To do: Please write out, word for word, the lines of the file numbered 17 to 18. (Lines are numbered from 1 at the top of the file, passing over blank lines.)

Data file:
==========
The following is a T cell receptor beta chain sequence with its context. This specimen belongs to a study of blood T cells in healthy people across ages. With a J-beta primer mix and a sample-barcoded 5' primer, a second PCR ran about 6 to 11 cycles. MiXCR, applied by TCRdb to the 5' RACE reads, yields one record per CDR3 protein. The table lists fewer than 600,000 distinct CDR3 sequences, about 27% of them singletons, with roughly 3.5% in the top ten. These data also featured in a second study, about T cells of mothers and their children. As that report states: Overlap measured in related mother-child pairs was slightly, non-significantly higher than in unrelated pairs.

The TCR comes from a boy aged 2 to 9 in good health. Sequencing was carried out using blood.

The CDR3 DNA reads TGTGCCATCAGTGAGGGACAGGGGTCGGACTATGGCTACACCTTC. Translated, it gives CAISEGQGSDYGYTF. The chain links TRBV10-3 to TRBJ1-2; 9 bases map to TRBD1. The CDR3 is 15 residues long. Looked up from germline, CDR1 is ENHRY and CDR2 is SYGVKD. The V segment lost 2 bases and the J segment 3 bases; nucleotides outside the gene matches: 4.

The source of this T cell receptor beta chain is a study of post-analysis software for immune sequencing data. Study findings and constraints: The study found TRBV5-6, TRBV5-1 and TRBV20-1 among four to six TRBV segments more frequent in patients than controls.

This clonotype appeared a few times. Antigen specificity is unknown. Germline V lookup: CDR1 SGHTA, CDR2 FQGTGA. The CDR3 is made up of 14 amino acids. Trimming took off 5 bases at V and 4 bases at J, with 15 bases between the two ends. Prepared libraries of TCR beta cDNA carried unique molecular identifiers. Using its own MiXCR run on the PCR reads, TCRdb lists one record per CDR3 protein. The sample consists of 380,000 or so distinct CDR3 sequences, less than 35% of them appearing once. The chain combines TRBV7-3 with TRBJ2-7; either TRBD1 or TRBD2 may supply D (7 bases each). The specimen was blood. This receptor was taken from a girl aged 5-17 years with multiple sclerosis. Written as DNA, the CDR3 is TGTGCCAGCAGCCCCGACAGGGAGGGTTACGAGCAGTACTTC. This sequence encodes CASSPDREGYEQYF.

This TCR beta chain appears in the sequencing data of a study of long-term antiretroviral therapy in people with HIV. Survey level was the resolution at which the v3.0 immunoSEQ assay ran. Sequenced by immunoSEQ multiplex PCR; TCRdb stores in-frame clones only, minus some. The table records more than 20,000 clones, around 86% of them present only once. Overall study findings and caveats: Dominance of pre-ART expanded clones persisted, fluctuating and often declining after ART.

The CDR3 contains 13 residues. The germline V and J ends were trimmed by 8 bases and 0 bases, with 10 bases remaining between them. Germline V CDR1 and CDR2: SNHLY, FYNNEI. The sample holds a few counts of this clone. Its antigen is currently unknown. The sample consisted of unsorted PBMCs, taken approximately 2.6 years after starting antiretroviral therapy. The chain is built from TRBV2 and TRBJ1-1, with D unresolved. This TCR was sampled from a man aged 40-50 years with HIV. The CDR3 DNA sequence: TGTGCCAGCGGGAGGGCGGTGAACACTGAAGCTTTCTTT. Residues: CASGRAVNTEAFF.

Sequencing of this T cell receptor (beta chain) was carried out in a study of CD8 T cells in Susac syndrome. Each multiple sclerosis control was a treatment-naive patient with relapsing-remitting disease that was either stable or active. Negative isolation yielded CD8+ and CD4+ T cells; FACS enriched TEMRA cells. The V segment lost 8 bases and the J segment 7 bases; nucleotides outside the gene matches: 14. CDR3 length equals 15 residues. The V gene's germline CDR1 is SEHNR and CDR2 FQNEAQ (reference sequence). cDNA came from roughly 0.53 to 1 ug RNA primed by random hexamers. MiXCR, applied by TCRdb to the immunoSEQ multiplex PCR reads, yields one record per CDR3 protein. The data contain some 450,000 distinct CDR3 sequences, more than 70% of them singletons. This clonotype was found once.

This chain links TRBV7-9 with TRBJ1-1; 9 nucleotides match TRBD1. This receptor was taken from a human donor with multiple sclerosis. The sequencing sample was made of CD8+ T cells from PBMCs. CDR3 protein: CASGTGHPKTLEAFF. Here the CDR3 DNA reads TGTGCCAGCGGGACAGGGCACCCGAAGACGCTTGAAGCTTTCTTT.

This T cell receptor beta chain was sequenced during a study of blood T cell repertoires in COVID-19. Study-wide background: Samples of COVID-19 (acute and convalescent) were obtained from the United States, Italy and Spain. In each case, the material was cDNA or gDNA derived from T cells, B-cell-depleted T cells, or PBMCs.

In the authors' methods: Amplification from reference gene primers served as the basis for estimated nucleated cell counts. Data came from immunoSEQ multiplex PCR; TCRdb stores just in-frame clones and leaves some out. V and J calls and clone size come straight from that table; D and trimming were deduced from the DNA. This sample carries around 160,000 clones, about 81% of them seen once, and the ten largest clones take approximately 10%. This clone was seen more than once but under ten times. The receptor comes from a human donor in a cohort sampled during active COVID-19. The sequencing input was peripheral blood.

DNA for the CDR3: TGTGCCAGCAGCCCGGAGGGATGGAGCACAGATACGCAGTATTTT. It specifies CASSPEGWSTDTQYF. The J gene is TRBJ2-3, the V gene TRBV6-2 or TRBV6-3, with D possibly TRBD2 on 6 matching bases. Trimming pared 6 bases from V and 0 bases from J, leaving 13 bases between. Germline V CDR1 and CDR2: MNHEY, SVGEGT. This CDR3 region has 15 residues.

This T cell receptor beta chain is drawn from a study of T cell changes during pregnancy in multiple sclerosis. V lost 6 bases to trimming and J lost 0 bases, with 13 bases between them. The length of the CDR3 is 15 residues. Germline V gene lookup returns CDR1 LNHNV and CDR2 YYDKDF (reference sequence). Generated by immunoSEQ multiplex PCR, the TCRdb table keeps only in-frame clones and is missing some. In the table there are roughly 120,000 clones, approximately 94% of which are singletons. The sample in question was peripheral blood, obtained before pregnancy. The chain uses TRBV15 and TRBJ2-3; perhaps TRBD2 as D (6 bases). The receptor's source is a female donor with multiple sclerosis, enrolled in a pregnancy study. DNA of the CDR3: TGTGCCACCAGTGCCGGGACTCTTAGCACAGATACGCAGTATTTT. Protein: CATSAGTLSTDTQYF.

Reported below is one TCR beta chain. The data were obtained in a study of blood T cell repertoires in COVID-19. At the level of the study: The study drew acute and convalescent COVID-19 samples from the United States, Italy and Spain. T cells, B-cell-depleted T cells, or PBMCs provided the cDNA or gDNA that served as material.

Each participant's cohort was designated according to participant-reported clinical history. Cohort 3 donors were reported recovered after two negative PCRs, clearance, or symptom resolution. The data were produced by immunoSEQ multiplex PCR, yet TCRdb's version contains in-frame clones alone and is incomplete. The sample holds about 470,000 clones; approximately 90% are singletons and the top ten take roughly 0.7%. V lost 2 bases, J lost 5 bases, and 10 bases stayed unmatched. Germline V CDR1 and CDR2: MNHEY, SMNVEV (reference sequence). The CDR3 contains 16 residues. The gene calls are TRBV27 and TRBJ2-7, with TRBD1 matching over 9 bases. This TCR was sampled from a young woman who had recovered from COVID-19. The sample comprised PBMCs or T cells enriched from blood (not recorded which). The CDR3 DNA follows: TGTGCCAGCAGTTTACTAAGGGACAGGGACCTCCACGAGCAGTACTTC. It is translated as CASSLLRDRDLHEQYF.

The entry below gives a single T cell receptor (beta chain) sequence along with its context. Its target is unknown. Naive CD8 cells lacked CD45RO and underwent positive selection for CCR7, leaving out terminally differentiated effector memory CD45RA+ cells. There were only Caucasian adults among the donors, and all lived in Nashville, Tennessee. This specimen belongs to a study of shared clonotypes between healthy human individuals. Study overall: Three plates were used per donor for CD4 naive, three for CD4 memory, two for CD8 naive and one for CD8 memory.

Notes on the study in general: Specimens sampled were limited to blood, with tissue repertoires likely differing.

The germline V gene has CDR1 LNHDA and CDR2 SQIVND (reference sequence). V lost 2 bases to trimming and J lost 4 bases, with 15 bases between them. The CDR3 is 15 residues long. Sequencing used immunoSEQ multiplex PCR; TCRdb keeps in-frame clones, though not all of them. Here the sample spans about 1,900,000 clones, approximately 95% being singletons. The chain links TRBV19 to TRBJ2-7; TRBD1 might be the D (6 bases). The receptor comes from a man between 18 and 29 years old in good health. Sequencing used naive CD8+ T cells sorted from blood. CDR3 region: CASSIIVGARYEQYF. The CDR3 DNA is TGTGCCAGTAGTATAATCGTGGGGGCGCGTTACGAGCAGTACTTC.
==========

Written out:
Notes on the study in general: Specimens sampled were limited to blood, with tissue repertoires likely differing.

The germline V gene has CDR1 LNHDA and CDR2 SQIVND (reference sequence). V lost 2 bases to trimming and J lost 4 bases, with 15 bases between them. The CDR3 is 15 residues long. Sequencing used immunoSEQ multiplex PCR; TCRdb keeps in-frame clones, though not all of them. Here the sample spans about 1,900,000 clones, approximately 95% being singletons. The chain links TRBV19 to TRBJ2-7; TRBD1 might be the D (6 bases). The receptor comes from a man between 18 and 29 years old in good health. Sequencing used naive CD8+ T cells sorted from blood. CDR3 region: CASSIIVGARYEQYF. The CDR3 DNA is TGTGCCAGTAGTATAATCGTGGGGGCGCGTTACGAGCAGTACTTC.